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Street Food and the Sea 

Umi Star has a cool space and great cocktails,but needs to learn to chill on the condiments

The current street food movement reminds me a lot of the fusion cuisine movement of the '90s. It started out as a great thing, and then was largely (and often poorly) overdone by masses of well-intentioned chefs trying to hop on the bandwagon of the latest and greatest food movement. Eventually, it became just another everyday part of our culinary lexicon. When Chili's is serving Southwestern egg rolls, you know fusion cuisine is no longer a movement.

Thankfully, I have yet to see street tacos or some horribly bastardized version of Sonoran hot dogs on the menu at Applebee's (though I'm sure they're probably coming soon). However, in my experience, street food is better from street vendors than from restaurants. Tucson's latest Asian street food-style restaurant, Umi Star, does a relatively good job replicating the experience, but has some relatively serious roadblocks to overcome.

Umi Star (umi means "sea" in Japanese) is a very cool space. And by cool, I mean it's got that "Ooooh, neat!" factor. However, it's also very austere, cold and warehouselike. The Umi Star folks took over the former Cartel coffee shop space—on the Campbell Avenue corridor between Grant Road and Glenn Street—and turned the big, open, glass-and-concrete coffee shop into a big, open, glass-and-concrete restaurant. Parking is terrible, although the seating is ample, though less than comfortable.

Umi Star has a super-small selection of beers and sakes. The cocktail menu is where you should spend your time. All of the cocktails are $8 ($6 during happy hour, weekdays from 5 to 7 p.m.) and there is a nice range of options, from sweet to refreshing. The owners obviously take pride in their cocktails, and they should. The Smokey Pistola and the Dublin Donkey Punch were particularly fantastic.

We picked a smattering of sushi on our first visit—the menu is about half sushi and half tapas-like items. The spicy lobster roll (eight pieces for $10, or $8 during happy hour) came out first along with the sushi burrito (two larger pieces for $6). The lobster roll was not spicy at all. In fact, it was completely bland. I'm not sure if they forgot to put in the chili plum soy sauce, or if there was so little that the flavor was undetectable. But the cucumber, avocado, lobster and tempura flakes gave the roll a nice contrast of textures.

The sushi burrito was tasty, but way too heavy on the cream cheese and cucumber. And there wasn't nearly enough crab or shrimp tempura. The "sushi salsa" was a nice addition, giving a much-needed kick to counteract all of that cream cheese. Just as Ted and I were finishing off the two rolls, our server delivered some escolar nigiri ($6), and informed us that they had run out of the Spanish mackerel nigiri we had ordered ($6). So I decided on some tuna nigiri ($6) instead. Moments later, the server dropped off a yellowtail nigiri ($6), which was actually ordered as yellowtail sashimi ($14).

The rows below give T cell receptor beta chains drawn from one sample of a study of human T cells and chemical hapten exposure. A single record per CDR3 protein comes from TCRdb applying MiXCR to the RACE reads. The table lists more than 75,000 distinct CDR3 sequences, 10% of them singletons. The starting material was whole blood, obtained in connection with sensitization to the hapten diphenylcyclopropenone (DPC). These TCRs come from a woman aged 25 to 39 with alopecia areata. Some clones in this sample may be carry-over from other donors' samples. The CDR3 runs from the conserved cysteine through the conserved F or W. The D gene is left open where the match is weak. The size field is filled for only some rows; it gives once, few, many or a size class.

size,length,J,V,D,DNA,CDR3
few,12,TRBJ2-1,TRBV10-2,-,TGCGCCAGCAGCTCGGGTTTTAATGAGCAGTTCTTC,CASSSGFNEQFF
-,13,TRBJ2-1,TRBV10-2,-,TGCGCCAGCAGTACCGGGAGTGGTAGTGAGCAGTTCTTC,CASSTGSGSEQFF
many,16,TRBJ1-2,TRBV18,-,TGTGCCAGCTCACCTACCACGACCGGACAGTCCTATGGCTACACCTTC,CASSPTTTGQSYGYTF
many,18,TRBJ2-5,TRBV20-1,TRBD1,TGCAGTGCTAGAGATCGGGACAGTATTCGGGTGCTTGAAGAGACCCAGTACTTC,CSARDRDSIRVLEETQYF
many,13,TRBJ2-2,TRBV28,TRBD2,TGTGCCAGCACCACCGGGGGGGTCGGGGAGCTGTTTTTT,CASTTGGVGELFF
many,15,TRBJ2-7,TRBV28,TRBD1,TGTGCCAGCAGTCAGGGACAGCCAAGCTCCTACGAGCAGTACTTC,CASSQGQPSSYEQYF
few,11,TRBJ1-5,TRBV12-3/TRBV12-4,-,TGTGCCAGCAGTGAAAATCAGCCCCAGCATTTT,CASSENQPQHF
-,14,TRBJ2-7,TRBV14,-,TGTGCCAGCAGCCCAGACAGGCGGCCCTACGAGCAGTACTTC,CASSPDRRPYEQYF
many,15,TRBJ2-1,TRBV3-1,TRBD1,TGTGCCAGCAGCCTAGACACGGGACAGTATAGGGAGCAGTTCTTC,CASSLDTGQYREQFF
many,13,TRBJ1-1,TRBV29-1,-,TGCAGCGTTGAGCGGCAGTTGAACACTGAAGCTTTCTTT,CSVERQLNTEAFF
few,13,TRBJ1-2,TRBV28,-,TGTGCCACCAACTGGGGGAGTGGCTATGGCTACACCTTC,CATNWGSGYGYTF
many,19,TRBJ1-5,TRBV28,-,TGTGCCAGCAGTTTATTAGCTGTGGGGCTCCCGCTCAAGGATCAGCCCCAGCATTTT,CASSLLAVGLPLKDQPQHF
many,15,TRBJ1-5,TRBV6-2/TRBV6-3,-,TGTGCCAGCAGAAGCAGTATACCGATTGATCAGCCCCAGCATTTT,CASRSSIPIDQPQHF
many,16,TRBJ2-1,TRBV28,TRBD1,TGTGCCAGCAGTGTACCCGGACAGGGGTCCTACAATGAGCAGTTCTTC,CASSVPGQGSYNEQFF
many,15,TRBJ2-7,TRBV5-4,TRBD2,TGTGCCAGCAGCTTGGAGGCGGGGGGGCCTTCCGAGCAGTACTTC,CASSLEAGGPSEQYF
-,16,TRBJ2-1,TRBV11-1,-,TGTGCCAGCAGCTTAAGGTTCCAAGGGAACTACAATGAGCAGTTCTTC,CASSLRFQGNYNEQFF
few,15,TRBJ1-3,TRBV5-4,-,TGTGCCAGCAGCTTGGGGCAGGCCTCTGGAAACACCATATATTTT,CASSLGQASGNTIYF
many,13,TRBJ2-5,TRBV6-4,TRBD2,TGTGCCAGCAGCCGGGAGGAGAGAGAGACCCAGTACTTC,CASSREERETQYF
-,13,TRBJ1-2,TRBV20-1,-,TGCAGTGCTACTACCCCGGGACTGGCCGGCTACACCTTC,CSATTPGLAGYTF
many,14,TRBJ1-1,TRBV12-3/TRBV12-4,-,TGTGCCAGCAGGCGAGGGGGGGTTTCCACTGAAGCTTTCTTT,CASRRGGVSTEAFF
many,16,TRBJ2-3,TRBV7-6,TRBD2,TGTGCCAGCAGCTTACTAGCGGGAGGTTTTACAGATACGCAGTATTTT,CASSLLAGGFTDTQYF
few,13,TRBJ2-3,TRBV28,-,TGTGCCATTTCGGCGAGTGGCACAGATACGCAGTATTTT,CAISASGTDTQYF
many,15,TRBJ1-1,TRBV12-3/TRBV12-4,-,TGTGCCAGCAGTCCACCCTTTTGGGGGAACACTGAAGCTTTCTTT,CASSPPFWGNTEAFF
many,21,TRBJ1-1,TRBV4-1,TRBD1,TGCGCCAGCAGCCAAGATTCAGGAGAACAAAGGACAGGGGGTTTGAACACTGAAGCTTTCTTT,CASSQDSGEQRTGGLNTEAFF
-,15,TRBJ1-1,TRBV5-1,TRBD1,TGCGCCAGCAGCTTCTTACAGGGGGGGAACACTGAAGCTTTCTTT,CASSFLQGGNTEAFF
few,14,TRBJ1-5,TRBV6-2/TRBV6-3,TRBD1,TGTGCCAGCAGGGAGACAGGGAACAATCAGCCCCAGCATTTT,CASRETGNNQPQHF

I've definitely had better sushi in Tucson. It wasn't terrible, but the fish was sliced far too thin, so the balance of rice and fish was way off. The tuna seemed fresh enough, but the escolar had a definite tinge of fishiness. The yellowtail sashimi (once it finally arrived, after we had finished everything else) was fresh but the pieces were awkwardly thick. At the end of the meal, our server delivered the spicy edamame ($4, or $2 during happy hour) with chili paste and brown sugar. It was messy to eat but tasty enough. And it would have been nice to have had it at the beginning of the meal while we were waiting for our sushi to arrive.

My second visit suffered from many of the same issues as on the first. My friend Grace, visiting from Chicago, and I decided to go for the tapas-style menu items, so we ordered a laundry list of dishes. I was positive it was going to be too much food for two people, but the portions all ended up being quite small.

The sushi bruschetta ($8 for four pieces) was the first to arrive at our table, and it was by far the best dish that we ordered. The crostini were herbed with a faint blue cheese taste, and topped with a small tower of finely diced bigeye tuna and a squirt of aioli. They were absolutely delicious, and quickly devoured. Hot dogs ($6 each) and Asian street tacos ($6 for two tacos, $5 during happy hour) appeared at our table next, though I would have preferred the edamame hummus ($4) or the smoked eel ($9) before the tacos and hot dogs.

The tacos were unimpressive and were swimming in aioli, which overpowered the cucumber, ginger cabbage slaw and the meat. The chicken was moist and had decent flavor, but the beef tri-tip was bland and chewy. The hot dogs fared a bit better. The "Ned" beef dog was overpowered by way too much spicy mustard, but I enjoyed the textures of the fried onions and shredded nori. I thought the "Rhyno" pork dog was delightful and playful, with basil aioli and a pickled veggie mix with carrots, onions and radishes that was topped with cilantro. But Grace wasn't a fan of the basil aioli in the blend.

Our meal ended with the edamame hummus and the smoked eel. The menu said the hummus came with taro fries and wonton chips, but ours came with just four wonton chips, which weren't enough for the hummus, which we both found to be quite boring. We ended on a high note with the smoked eel, which consisted of four or five eel pieces topped with whipped avocado, goat cheese, a candied macadamia nut and fruit puree. It was delicious, though nearly impossible to eat with fingers or chopsticks. And apparently they don't keep any forks on hand ... I think that disqualifies it as street food.

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